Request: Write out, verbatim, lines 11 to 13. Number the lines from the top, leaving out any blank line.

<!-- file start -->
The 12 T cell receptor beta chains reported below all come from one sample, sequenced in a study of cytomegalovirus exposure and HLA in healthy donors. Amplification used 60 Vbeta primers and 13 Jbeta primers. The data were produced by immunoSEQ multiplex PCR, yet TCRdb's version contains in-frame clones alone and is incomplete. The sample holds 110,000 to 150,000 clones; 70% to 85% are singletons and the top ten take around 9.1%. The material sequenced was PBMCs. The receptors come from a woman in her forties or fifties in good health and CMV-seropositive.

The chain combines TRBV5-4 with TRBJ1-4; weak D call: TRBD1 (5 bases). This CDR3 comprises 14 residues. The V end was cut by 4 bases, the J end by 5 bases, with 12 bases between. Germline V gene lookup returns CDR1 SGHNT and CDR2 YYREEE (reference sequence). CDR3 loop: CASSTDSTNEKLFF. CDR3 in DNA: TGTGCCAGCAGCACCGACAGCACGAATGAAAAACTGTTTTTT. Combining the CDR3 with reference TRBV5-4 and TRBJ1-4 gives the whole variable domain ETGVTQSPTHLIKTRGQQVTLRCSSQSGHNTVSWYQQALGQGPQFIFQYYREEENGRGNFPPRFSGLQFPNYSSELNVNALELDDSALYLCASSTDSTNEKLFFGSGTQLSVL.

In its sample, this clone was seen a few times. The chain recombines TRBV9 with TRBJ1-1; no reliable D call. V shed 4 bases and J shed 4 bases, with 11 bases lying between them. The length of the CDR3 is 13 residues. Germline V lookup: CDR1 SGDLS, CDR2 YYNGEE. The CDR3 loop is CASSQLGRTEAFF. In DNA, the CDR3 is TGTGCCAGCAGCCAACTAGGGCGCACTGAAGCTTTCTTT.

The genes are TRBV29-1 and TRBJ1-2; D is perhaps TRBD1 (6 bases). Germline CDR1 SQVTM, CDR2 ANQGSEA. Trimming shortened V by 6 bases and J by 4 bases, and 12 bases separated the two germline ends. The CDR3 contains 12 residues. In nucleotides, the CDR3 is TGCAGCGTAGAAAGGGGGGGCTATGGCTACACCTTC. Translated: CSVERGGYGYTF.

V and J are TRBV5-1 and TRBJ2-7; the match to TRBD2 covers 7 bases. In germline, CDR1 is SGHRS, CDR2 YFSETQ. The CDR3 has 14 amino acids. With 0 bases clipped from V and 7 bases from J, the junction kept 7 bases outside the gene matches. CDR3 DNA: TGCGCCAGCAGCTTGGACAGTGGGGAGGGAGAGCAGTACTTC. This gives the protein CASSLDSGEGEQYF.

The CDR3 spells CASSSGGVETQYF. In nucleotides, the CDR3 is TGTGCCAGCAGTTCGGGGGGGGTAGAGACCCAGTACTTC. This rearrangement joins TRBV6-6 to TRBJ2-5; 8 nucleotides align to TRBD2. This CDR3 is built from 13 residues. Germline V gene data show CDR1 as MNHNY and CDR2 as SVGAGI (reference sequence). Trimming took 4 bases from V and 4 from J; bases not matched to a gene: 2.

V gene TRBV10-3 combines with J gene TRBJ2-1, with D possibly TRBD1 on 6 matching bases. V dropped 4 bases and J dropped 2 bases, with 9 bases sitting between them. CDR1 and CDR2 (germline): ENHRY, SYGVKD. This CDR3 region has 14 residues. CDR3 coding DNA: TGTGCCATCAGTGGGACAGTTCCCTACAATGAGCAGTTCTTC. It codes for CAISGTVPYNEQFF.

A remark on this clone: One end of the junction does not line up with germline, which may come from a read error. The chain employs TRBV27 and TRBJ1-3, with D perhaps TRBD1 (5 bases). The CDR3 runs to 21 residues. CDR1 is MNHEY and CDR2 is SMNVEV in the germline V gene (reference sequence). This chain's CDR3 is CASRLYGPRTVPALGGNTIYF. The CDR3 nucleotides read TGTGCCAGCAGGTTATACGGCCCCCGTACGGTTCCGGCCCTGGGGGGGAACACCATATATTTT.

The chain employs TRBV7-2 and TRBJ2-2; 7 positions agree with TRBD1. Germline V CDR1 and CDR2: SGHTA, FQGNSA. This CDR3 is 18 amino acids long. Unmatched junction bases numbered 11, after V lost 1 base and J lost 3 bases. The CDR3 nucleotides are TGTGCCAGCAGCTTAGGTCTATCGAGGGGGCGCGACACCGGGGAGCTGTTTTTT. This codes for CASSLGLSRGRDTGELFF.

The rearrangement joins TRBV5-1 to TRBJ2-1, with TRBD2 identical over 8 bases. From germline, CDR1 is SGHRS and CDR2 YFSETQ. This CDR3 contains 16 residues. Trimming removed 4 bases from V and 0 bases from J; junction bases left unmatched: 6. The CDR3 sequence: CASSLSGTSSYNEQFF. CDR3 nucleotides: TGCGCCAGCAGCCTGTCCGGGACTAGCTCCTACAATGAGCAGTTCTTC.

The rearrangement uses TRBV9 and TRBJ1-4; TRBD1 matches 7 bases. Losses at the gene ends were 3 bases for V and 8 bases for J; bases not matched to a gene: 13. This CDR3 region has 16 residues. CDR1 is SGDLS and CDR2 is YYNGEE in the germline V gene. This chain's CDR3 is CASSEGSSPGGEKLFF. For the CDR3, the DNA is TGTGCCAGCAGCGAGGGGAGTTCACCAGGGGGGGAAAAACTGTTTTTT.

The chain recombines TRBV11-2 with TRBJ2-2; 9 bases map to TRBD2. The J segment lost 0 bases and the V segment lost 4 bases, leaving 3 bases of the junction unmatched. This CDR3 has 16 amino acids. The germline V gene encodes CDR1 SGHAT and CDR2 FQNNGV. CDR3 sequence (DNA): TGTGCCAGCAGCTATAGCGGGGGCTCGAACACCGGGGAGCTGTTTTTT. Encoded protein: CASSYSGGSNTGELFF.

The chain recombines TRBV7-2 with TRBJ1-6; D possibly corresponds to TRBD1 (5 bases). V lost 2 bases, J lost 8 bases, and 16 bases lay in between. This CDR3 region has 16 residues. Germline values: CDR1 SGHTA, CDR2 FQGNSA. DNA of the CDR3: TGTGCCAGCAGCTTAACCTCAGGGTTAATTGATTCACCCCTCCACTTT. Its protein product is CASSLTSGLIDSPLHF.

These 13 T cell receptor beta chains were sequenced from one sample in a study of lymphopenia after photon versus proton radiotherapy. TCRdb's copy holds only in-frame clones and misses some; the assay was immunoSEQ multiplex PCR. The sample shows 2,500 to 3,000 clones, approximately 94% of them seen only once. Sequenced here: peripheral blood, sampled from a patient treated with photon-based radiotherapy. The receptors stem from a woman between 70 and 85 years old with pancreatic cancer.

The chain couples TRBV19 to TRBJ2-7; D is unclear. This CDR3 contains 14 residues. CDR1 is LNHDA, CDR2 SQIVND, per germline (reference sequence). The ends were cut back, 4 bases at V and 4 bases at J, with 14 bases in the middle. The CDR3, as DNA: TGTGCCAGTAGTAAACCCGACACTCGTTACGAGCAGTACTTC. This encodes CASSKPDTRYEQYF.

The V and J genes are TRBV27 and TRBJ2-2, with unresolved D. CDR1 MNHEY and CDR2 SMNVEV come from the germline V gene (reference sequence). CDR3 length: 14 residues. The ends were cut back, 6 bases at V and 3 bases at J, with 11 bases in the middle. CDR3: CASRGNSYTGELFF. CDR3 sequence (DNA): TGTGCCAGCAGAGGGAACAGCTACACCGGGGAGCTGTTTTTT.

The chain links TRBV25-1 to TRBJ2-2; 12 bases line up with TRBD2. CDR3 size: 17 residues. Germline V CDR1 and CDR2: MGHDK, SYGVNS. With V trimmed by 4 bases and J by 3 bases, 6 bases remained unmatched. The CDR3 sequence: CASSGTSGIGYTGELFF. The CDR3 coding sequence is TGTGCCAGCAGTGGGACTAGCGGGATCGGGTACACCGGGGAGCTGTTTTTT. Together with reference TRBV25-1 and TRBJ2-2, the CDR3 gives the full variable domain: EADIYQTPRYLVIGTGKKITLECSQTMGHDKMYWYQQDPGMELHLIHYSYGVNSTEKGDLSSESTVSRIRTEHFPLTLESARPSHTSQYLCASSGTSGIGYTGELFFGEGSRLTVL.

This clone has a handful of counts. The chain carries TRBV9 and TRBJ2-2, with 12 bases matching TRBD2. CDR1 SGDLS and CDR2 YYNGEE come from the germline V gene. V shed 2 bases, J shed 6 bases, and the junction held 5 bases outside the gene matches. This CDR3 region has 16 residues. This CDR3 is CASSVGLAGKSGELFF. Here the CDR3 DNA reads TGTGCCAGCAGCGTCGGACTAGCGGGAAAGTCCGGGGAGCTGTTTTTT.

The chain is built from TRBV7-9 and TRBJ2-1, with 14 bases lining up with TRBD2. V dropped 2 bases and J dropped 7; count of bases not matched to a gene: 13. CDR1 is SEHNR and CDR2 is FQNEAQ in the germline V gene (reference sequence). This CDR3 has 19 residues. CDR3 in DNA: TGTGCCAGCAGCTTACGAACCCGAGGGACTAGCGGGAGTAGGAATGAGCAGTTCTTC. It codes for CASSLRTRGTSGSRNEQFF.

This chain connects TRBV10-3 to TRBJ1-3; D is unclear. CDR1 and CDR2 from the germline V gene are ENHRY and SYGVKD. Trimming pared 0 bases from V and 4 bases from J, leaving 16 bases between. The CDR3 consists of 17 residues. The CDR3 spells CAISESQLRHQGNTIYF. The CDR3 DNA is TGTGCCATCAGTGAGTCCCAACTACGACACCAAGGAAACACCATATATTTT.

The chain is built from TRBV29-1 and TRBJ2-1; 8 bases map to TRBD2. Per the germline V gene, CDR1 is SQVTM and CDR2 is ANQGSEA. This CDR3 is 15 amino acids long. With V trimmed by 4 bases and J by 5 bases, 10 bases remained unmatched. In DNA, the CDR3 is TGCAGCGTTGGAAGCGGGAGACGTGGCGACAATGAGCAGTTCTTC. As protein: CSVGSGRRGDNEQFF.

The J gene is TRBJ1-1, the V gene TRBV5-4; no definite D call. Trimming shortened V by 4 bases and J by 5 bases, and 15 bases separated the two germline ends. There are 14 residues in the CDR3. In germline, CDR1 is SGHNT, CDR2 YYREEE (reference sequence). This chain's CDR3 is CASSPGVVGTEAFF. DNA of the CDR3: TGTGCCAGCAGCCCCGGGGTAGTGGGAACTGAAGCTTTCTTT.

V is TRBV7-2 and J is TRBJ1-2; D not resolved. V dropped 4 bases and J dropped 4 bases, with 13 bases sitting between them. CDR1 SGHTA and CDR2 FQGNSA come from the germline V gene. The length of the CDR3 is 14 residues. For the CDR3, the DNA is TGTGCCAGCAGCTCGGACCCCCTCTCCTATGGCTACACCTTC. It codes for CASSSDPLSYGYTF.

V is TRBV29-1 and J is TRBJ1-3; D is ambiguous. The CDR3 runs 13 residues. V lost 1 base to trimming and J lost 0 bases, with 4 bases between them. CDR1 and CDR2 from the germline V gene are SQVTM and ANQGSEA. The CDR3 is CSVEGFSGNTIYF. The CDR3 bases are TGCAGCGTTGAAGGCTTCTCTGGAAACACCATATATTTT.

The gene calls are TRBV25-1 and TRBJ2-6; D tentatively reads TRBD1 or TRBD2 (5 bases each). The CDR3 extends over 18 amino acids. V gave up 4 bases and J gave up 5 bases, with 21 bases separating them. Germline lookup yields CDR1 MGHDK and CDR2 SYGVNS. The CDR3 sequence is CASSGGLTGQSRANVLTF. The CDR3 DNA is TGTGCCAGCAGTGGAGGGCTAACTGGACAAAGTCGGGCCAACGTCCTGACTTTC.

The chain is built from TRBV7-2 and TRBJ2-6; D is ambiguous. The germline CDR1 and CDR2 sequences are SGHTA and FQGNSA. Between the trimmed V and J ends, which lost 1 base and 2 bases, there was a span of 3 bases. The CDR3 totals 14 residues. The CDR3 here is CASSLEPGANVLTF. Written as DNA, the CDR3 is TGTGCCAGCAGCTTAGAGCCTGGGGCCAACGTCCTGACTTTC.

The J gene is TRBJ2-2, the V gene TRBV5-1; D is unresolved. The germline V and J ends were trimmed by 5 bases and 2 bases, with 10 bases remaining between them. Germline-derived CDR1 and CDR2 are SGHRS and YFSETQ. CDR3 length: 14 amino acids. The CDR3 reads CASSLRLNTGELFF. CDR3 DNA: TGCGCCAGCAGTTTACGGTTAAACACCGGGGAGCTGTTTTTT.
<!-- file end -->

The rearrangement uses TRBV9 and TRBJ1-4; TRBD1 matches 7 bases. Losses at the gene ends were 3 bases for V and 8 bases for J; bases not matched to a gene: 13. This CDR3 region has 16 residues. CDR1 is SGDLS and CDR2 is YYNGEE in the germline V gene. This chain's CDR3 is CASSEGSSPGGEKLFF. For the CDR3, the DNA is TGTGCCAGCAGCGAGGGGAGTTCACCAGGGGGGGAAAAACTGTTTTTT.

The chain recombines TRBV11-2 with TRBJ2-2; 9 bases map to TRBD2. The J segment lost 0 bases and the V segment lost 4 bases, leaving 3 bases of the junction unmatched. This CDR3 has 16 amino acids. The germline V gene encodes CDR1 SGHAT and CDR2 FQNNGV. CDR3 sequence (DNA): TGTGCCAGCAGCTATAGCGGGGGCTCGAACACCGGGGAGCTGTTTTTT. Encoded protein: CASSYSGGSNTGELFF.

The chain recombines TRBV7-2 with TRBJ1-6; D possibly corresponds to TRBD1 (5 bases). V lost 2 bases, J lost 8 bases, and 16 bases lay in between. This CDR3 region has 16 residues. Germline values: CDR1 SGHTA, CDR2 FQGNSA. DNA of the CDR3: TGTGCCAGCAGCTTAACCTCAGGGTTAATTGATTCACCCCTCCACTTT. Its protein product is CASSLTSGLIDSPLHF.